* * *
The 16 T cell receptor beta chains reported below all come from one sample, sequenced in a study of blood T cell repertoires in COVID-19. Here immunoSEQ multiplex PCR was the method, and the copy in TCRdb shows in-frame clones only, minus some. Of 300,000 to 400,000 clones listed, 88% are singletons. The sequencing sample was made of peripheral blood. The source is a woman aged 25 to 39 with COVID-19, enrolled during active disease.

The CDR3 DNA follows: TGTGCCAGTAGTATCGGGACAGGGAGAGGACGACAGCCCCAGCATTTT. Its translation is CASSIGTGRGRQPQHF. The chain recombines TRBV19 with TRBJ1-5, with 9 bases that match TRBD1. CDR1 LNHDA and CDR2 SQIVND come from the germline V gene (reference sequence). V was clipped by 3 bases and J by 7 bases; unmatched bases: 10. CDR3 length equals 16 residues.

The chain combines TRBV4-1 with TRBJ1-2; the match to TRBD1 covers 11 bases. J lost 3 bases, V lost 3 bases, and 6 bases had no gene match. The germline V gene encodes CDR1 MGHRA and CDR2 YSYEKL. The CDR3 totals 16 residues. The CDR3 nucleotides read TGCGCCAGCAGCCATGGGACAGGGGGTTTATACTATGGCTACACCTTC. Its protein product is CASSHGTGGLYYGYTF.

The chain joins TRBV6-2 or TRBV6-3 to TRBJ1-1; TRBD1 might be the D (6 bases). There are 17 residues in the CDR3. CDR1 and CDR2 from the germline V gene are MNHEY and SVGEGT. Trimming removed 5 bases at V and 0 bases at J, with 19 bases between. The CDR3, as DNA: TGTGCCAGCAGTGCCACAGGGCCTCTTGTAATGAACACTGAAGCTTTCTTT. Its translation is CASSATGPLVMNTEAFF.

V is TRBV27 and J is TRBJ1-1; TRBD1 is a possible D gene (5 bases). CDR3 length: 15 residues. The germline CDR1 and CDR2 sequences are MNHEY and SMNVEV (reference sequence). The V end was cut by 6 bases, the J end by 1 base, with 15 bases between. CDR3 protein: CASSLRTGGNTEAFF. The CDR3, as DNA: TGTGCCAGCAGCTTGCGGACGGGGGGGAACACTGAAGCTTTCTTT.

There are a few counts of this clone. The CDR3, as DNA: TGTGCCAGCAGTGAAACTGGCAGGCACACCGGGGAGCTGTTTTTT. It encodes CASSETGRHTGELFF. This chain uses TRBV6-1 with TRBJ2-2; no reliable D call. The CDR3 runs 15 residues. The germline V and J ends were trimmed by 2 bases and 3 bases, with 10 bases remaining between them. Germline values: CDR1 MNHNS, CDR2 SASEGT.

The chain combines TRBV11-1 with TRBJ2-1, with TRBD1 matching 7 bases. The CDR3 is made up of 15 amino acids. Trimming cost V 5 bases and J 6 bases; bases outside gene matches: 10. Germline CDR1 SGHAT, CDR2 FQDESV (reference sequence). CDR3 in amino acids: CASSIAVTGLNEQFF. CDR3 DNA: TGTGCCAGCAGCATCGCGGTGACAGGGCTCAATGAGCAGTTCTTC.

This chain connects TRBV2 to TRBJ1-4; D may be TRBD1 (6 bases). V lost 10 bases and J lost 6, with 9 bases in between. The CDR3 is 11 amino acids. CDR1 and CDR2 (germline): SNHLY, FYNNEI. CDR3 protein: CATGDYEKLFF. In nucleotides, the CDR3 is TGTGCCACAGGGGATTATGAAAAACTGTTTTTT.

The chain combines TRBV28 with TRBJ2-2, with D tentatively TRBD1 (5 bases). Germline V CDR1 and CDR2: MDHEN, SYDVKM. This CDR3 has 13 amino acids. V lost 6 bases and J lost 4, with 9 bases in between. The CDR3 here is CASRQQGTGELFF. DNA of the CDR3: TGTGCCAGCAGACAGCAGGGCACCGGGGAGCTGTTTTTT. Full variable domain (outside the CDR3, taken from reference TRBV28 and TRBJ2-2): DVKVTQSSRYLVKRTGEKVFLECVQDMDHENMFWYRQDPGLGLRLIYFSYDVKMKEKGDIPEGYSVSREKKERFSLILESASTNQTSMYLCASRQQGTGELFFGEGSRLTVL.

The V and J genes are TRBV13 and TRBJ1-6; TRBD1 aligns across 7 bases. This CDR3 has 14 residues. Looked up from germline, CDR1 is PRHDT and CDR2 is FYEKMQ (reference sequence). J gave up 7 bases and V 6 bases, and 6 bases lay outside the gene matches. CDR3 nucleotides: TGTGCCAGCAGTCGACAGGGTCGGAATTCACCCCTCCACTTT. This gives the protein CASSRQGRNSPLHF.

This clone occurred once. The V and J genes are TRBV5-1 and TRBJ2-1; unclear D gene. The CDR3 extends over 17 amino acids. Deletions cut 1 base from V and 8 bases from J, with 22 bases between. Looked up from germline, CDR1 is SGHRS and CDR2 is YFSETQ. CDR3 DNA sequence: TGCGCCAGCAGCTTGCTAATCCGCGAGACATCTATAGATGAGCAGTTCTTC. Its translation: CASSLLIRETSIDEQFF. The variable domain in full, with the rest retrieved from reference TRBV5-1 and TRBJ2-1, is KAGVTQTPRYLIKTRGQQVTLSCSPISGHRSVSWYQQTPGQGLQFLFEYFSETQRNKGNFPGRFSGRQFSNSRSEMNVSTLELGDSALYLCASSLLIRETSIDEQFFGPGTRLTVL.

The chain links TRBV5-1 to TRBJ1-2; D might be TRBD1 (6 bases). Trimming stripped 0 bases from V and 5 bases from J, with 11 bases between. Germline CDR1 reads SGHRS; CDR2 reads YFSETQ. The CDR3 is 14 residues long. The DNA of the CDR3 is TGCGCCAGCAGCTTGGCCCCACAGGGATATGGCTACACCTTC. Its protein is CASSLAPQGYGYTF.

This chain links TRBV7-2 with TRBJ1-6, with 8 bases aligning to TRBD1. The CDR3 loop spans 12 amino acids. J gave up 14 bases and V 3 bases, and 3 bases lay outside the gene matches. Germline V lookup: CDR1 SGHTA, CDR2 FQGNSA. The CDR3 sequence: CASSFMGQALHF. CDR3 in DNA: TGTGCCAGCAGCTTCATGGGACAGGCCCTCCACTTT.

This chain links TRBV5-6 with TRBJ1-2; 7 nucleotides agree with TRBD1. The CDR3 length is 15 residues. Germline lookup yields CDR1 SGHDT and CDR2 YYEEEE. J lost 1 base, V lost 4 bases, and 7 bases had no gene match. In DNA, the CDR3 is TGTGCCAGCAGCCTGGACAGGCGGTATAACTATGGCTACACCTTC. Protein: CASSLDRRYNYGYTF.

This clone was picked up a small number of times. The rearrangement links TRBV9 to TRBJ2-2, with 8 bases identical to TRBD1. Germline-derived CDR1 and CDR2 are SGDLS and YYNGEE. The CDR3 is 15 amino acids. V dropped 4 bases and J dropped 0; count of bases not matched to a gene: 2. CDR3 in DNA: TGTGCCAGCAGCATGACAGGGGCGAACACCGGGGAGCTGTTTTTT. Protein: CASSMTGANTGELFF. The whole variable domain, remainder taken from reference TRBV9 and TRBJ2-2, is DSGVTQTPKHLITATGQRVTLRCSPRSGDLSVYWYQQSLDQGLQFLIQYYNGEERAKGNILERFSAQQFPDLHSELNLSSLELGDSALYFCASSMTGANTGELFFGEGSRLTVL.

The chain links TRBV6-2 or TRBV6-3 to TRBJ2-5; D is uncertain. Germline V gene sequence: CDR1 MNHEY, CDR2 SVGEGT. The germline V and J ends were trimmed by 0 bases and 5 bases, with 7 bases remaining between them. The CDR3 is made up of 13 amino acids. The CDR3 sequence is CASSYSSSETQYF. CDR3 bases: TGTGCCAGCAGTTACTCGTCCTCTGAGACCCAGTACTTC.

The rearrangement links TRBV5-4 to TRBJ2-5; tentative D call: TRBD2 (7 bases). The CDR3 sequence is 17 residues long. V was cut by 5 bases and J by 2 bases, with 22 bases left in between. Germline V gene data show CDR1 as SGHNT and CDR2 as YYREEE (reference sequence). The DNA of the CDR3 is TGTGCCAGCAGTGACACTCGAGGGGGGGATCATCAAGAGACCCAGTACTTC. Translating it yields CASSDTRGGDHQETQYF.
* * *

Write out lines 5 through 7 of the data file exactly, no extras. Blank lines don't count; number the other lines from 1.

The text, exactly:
V is TRBV27 and J is TRBJ1-1; TRBD1 is a possible D gene (5 bases). CDR3 length: 15 residues. The germline CDR1 and CDR2 sequences are MNHEY and SMNVEV (reference sequence). The V end was cut by 6 bases, the J end by 1 base, with 15 bases between. CDR3 protein: CASSLRTGGNTEAFF. The CDR3, as DNA: TGTGCCAGCAGCTTGCGGACGGGGGGGAACACTGAAGCTTTCTTT.

There are a few counts of this clone. The CDR3, as DNA: TGTGCCAGCAGTGAAACTGGCAGGCACACCGGGGAGCTGTTTTTT. It encodes CASSETGRHTGELFF. This chain uses TRBV6-1 with TRBJ2-2; no reliable D call. The CDR3 runs 15 residues. The germline V and J ends were trimmed by 2 bases and 3 bases, with 10 bases remaining between them. Germline values: CDR1 MNHNS, CDR2 SASEGT.

The chain combines TRBV11-1 with TRBJ2-1, with TRBD1 matching 7 bases. The CDR3 is made up of 15 amino acids. Trimming cost V 5 bases and J 6 bases; bases outside gene matches: 10. Germline CDR1 SGHAT, CDR2 FQDESV (reference sequence). CDR3 in amino acids: CASSIAVTGLNEQFF. CDR3 DNA: TGTGCCAGCAGCATCGCGGTGACAGGGCTCAATGAGCAGTTCTTC.